Low libido in women

One of the top sexual complaints I hear from women is that of a low libido. Low libido, medically termed as hypoactive sexual desire disorder, is when your lack of interest in sex is recurrent or persistent and causes personal distress.

 

 

 

Symptoms of low sex drive in women include:

  • Having no interest in any type of sexual activity;
  • Never or only seldom having sexual fantasies or thoughts;
  • Being concerned by your lack of sexual activity or fantasies.

“Female sexual function is a very complex issue because of the multitude of factors involved.”

But before we can say there are problems with your sex life, we first need to understand what “normal” looks like. Sexual function and the sexual response cycle are different for men compared to women. Men have higher levels of testosterone than women and will have a spontaneous sexual desire. On the other hand, women have what we call a responsive sexual desire. This means that most women’s desire to have sex is in response to sexual stimulation.

Dr-Basson-Female-sexual-cycle
Fig.: Dr Rosemary Basson described the female sexual response cycle

Some women will have a spontaneous sexual drive, but for the majority of women, especially those in a long-term relationship, sexual desire is in response to sexual arousal and before you get aroused, you will need sexual stimulation in an appropriate context.

For stimulation to lead to arousal, there are certain psychological and biological processes that need to be in place and this is where things can go wrong.

What can go wrong?

1. Psychological causes

Your state of mind can affect your sexual desire. There are several psychological causes of low sex drive, including:

  • Mental health problems, such as anxiety or depression
  • Stress, such as financial stress or work stress
  • Poor body image
  • Low self-esteem
  • History of physical or sexual abuse
  • Previous negative sexual experiences

For many women, emotional closeness is an essential prelude to sexual intimacy, meaning that problems in your relationship can also be a major factor in low sex drive. Decreased interest in sex is often a result of ongoing issues.

2. Biological or physiological causes

A wide range of illnesses, physiological changes and medications can cause a low sex drive, including:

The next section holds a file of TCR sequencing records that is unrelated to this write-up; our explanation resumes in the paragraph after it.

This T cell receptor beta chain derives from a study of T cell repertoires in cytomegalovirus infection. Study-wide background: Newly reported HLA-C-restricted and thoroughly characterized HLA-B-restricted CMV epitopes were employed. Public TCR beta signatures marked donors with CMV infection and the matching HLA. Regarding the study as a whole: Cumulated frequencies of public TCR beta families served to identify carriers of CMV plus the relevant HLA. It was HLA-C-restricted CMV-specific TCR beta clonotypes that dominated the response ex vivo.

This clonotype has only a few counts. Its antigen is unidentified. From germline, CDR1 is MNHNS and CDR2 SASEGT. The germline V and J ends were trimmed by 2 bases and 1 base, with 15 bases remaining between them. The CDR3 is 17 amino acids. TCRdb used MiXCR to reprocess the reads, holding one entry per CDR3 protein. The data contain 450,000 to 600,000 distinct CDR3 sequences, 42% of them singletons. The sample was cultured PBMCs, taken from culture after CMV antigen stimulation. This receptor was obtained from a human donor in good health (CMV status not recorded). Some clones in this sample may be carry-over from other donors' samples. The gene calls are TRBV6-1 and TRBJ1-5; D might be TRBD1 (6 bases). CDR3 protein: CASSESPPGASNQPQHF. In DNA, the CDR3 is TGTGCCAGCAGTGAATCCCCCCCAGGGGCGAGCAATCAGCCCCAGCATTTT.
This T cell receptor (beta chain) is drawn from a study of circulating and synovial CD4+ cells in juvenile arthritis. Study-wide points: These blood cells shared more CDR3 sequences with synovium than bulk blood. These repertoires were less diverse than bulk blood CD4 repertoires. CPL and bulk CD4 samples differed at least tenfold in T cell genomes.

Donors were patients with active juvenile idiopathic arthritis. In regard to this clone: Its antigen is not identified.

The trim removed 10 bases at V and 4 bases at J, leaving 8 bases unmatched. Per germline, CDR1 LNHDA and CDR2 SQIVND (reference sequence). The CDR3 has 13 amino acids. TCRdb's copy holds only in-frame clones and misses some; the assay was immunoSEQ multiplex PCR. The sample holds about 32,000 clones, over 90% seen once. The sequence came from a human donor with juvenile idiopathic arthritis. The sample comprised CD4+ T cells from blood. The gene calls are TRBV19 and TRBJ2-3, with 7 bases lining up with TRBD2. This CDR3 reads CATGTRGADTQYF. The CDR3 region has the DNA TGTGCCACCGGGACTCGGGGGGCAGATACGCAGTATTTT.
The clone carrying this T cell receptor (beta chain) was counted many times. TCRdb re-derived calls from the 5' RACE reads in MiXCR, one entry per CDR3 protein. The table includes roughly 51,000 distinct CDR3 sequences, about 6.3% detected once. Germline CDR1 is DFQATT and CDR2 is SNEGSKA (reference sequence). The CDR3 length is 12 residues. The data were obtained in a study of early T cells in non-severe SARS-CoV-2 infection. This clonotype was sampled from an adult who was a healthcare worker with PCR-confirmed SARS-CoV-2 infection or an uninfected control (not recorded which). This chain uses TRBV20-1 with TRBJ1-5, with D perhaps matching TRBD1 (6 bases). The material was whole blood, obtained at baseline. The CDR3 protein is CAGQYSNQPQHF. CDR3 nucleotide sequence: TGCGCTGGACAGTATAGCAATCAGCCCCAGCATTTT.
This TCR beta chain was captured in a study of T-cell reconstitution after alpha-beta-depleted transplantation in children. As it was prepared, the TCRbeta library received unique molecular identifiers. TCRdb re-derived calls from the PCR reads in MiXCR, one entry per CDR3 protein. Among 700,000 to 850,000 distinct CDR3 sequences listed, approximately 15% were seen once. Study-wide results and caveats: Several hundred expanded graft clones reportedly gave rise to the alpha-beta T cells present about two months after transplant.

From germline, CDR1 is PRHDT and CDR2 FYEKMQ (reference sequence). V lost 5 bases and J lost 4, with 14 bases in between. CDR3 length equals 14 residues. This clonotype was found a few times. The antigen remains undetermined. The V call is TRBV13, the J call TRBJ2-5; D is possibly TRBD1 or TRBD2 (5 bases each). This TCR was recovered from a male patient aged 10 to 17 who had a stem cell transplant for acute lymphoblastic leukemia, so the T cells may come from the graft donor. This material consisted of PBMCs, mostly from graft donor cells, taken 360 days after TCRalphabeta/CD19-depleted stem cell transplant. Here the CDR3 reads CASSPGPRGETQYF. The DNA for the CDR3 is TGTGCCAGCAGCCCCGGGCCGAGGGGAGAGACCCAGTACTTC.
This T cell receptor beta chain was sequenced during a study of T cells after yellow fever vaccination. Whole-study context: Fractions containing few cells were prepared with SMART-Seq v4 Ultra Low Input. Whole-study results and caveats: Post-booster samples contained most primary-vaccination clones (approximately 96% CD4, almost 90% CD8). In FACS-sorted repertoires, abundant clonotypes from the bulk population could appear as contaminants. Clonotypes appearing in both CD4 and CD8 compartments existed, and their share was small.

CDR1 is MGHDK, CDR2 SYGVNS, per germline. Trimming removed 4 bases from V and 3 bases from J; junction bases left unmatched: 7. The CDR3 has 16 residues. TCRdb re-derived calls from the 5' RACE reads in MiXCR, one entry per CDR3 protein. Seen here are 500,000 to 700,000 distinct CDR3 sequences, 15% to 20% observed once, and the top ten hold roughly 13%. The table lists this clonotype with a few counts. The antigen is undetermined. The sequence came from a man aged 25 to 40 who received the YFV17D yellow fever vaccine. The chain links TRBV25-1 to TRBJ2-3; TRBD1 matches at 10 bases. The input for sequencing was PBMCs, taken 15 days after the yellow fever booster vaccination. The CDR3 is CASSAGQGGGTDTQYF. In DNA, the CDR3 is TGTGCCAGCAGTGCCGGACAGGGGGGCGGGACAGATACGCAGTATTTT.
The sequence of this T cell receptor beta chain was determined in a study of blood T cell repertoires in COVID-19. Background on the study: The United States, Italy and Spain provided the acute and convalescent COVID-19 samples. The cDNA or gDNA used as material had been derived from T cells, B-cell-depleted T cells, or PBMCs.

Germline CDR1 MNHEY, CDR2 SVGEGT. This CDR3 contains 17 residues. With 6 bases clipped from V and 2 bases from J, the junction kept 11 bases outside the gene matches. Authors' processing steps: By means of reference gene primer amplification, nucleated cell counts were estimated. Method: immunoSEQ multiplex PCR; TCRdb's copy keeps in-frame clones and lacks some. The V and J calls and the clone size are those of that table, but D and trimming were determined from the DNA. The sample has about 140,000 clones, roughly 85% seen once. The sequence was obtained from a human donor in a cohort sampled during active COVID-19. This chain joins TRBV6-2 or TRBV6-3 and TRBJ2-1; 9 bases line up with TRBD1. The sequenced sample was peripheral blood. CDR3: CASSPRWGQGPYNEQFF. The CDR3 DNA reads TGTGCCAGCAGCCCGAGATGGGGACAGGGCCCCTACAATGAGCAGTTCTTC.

• Sexual pain
    If you have pain during sex or can’t orgasm, it can reduce your desire for sex. Vaginismus is one of the most common reasons for sexual pain that I see. It is caused by the involuntary contraction of the muscles around the vagina, resulting in difficult or impossible penetration, entry pain, uncomfortable insertion of the penis.
  • Medical diseases
    Many nonsexual diseases can affect sex drive, including diabetes, thyroid problems, high blood pressure, heart disease and neurological diseases.
  • Hormonal problems
    Changes in your hormone levels may alter your desire for sex. Hormone changes during pregnancy, after childbirth and during breastfeeding can put a damper on your sex drive. After pregnancy, there is a rapid drop in oestrogen which can result in low libido, vaginal dryness and difficulty in getting aroused.

    Fatigue, changes in body image and the pressures of pregnancy or caring for a new baby can also contribute to changes in your sexual desire. Testosterone is a male hormone, but women need it for normal sexual function. Prolactin (the hormone that helps with milk production during breastfeeding) suppresses testosterone, which could ultimately lead to a low libido.
  • Medications
    Certain prescription drugs, especially antidepressants called SSRIs (selective serotonin reuptake inhibitors) are known to lower the sex drive. However, there are antidepressants that don’t affect sexual function so speak to your prescribing physician if you are experiencing problems. Certain contraceptives can also result in low testosterone levels, which can have a massive inhibiting effect on your sex life.

Female sexual function is a very complex issue because of the multitude of factors involved. Women often feel that things will get better without intervention, but that is not true. If you feel that you are missing out and that things are not the way they should be, talk to your doctor and get help. Let’s embracing female sexuality and ensure that your sex life is the best it can be!

Also read:

Why sex may be the last thing on his mind
What is the right birth control for you?